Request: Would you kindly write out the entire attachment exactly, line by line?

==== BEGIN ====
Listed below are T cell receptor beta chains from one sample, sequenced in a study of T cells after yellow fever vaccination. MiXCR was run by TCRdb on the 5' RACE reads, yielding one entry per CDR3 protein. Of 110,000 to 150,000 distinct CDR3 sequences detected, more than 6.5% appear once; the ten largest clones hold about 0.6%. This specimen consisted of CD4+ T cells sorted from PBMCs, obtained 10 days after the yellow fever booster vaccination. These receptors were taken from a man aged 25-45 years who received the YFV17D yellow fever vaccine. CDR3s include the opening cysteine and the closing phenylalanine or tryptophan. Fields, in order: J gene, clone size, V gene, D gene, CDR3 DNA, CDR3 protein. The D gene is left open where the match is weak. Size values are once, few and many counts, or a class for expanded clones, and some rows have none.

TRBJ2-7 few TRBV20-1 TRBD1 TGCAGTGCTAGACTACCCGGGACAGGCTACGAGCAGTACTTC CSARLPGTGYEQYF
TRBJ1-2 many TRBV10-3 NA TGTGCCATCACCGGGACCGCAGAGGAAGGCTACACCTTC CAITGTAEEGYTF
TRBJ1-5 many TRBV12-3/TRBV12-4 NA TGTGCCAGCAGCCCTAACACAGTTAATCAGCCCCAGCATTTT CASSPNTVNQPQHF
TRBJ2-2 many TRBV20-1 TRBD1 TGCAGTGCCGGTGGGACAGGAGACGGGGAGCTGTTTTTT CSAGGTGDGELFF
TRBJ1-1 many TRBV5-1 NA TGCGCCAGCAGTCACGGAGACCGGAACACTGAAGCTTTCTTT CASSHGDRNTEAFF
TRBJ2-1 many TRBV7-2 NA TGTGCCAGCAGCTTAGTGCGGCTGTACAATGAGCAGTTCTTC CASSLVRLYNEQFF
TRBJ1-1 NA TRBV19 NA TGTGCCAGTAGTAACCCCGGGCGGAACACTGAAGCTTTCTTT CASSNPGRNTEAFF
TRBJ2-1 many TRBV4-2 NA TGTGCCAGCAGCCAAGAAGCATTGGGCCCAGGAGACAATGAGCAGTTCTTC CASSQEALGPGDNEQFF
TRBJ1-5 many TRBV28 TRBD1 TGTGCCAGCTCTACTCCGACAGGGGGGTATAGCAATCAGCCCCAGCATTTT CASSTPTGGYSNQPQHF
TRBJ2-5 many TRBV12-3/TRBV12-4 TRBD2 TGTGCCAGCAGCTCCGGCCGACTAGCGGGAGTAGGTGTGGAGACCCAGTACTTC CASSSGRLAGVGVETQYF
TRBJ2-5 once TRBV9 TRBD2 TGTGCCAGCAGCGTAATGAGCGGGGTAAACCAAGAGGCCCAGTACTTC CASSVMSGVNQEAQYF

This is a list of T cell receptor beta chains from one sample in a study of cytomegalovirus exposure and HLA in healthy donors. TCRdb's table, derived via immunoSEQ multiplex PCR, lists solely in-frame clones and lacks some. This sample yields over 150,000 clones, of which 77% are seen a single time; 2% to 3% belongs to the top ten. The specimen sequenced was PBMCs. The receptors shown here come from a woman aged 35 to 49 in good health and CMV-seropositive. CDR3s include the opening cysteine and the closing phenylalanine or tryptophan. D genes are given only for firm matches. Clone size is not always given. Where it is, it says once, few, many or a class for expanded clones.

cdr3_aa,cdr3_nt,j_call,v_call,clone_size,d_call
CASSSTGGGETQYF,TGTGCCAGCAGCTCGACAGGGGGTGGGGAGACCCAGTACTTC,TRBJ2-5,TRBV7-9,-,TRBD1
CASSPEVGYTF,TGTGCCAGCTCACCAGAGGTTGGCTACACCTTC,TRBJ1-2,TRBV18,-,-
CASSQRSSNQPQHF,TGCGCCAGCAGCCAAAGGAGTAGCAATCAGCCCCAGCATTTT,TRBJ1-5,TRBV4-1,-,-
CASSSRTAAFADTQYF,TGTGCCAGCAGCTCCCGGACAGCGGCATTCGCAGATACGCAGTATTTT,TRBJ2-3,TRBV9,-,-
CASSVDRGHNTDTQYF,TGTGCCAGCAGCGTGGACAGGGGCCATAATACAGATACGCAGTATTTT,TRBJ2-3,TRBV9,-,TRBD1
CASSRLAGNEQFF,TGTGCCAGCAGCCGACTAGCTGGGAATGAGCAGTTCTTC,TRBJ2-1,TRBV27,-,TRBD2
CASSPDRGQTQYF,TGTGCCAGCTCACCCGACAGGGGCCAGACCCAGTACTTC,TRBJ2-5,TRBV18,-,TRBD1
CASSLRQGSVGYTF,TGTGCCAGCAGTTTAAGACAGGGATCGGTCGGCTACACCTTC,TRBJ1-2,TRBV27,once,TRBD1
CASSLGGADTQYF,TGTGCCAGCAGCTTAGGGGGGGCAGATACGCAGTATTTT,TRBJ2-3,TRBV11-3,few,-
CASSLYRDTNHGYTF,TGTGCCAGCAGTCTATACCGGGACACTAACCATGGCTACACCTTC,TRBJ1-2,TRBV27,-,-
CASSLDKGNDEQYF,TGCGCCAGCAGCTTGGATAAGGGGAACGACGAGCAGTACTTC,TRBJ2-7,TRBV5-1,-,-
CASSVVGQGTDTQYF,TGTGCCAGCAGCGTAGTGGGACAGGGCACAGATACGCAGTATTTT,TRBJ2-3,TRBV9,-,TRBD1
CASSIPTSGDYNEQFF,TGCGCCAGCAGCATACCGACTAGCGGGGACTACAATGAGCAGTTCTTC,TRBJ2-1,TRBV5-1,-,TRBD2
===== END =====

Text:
Listed below are T cell receptor beta chains from one sample, sequenced in a study of T cells after yellow fever vaccination. MiXCR was run by TCRdb on the 5' RACE reads, yielding one entry per CDR3 protein. Of 110,000 to 150,000 distinct CDR3 sequences detected, more than 6.5% appear once; the ten largest clones hold about 0.6%. This specimen consisted of CD4+ T cells sorted from PBMCs, obtained 10 days after the yellow fever booster vaccination. These receptors were taken from a man aged 25-45 years who received the YFV17D yellow fever vaccine. CDR3s include the opening cysteine and the closing phenylalanine or tryptophan. Fields, in order: J gene, clone size, V gene, D gene, CDR3 DNA, CDR3 protein. The D gene is left open where the match is weak. Size values are once, few and many counts, or a class for expanded clones, and some rows have none.

TRBJ2-7 few TRBV20-1 TRBD1 TGCAGTGCTAGACTACCCGGGACAGGCTACGAGCAGTACTTC CSARLPGTGYEQYF
TRBJ1-2 many TRBV10-3 NA TGTGCCATCACCGGGACCGCAGAGGAAGGCTACACCTTC CAITGTAEEGYTF
TRBJ1-5 many TRBV12-3/TRBV12-4 NA TGTGCCAGCAGCCCTAACACAGTTAATCAGCCCCAGCATTTT CASSPNTVNQPQHF
TRBJ2-2 many TRBV20-1 TRBD1 TGCAGTGCCGGTGGGACAGGAGACGGGGAGCTGTTTTTT CSAGGTGDGELFF
TRBJ1-1 many TRBV5-1 NA TGCGCCAGCAGTCACGGAGACCGGAACACTGAAGCTTTCTTT CASSHGDRNTEAFF
TRBJ2-1 many TRBV7-2 NA TGTGCCAGCAGCTTAGTGCGGCTGTACAATGAGCAGTTCTTC CASSLVRLYNEQFF
TRBJ1-1 NA TRBV19 NA TGTGCCAGTAGTAACCCCGGGCGGAACACTGAAGCTTTCTTT CASSNPGRNTEAFF
TRBJ2-1 many TRBV4-2 NA TGTGCCAGCAGCCAAGAAGCATTGGGCCCAGGAGACAATGAGCAGTTCTTC CASSQEALGPGDNEQFF
TRBJ1-5 many TRBV28 TRBD1 TGTGCCAGCTCTACTCCGACAGGGGGGTATAGCAATCAGCCCCAGCATTTT CASSTPTGGYSNQPQHF
TRBJ2-5 many TRBV12-3/TRBV12-4 TRBD2 TGTGCCAGCAGCTCCGGCCGACTAGCGGGAGTAGGTGTGGAGACCCAGTACTTC CASSSGRLAGVGVETQYF
TRBJ2-5 once TRBV9 TRBD2 TGTGCCAGCAGCGTAATGAGCGGGGTAAACCAAGAGGCCCAGTACTTC CASSVMSGVNQEAQYF

This is a list of T cell receptor beta chains from one sample in a study of cytomegalovirus exposure and HLA in healthy donors. TCRdb's table, derived via immunoSEQ multiplex PCR, lists solely in-frame clones and lacks some. This sample yields over 150,000 clones, of which 77% are seen a single time; 2% to 3% belongs to the top ten. The specimen sequenced was PBMCs. The receptors shown here come from a woman aged 35 to 49 in good health and CMV-seropositive. CDR3s include the opening cysteine and the closing phenylalanine or tryptophan. D genes are given only for firm matches. Clone size is not always given. Where it is, it says once, few, many or a class for expanded clones.

cdr3_aa,cdr3_nt,j_call,v_call,clone_size,d_call
CASSSTGGGETQYF,TGTGCCAGCAGCTCGACAGGGGGTGGGGAGACCCAGTACTTC,TRBJ2-5,TRBV7-9,-,TRBD1
CASSPEVGYTF,TGTGCCAGCTCACCAGAGGTTGGCTACACCTTC,TRBJ1-2,TRBV18,-,-
CASSQRSSNQPQHF,TGCGCCAGCAGCCAAAGGAGTAGCAATCAGCCCCAGCATTTT,TRBJ1-5,TRBV4-1,-,-
CASSSRTAAFADTQYF,TGTGCCAGCAGCTCCCGGACAGCGGCATTCGCAGATACGCAGTATTTT,TRBJ2-3,TRBV9,-,-
CASSVDRGHNTDTQYF,TGTGCCAGCAGCGTGGACAGGGGCCATAATACAGATACGCAGTATTTT,TRBJ2-3,TRBV9,-,TRBD1
CASSRLAGNEQFF,TGTGCCAGCAGCCGACTAGCTGGGAATGAGCAGTTCTTC,TRBJ2-1,TRBV27,-,TRBD2
CASSPDRGQTQYF,TGTGCCAGCTCACCCGACAGGGGCCAGACCCAGTACTTC,TRBJ2-5,TRBV18,-,TRBD1
CASSLRQGSVGYTF,TGTGCCAGCAGTTTAAGACAGGGATCGGTCGGCTACACCTTC,TRBJ1-2,TRBV27,once,TRBD1
CASSLGGADTQYF,TGTGCCAGCAGCTTAGGGGGGGCAGATACGCAGTATTTT,TRBJ2-3,TRBV11-3,few,-
CASSLYRDTNHGYTF,TGTGCCAGCAGTCTATACCGGGACACTAACCATGGCTACACCTTC,TRBJ1-2,TRBV27,-,-
CASSLDKGNDEQYF,TGCGCCAGCAGCTTGGATAAGGGGAACGACGAGCAGTACTTC,TRBJ2-7,TRBV5-1,-,-
CASSVVGQGTDTQYF,TGTGCCAGCAGCGTAGTGGGACAGGGCACAGATACGCAGTATTTT,TRBJ2-3,TRBV9,-,TRBD1
CASSIPTSGDYNEQFF,TGCGCCAGCAGCATACCGACTAGCGGGGACTACAATGAGCAGTTCTTC,TRBJ2-1,TRBV5-1,-,TRBD2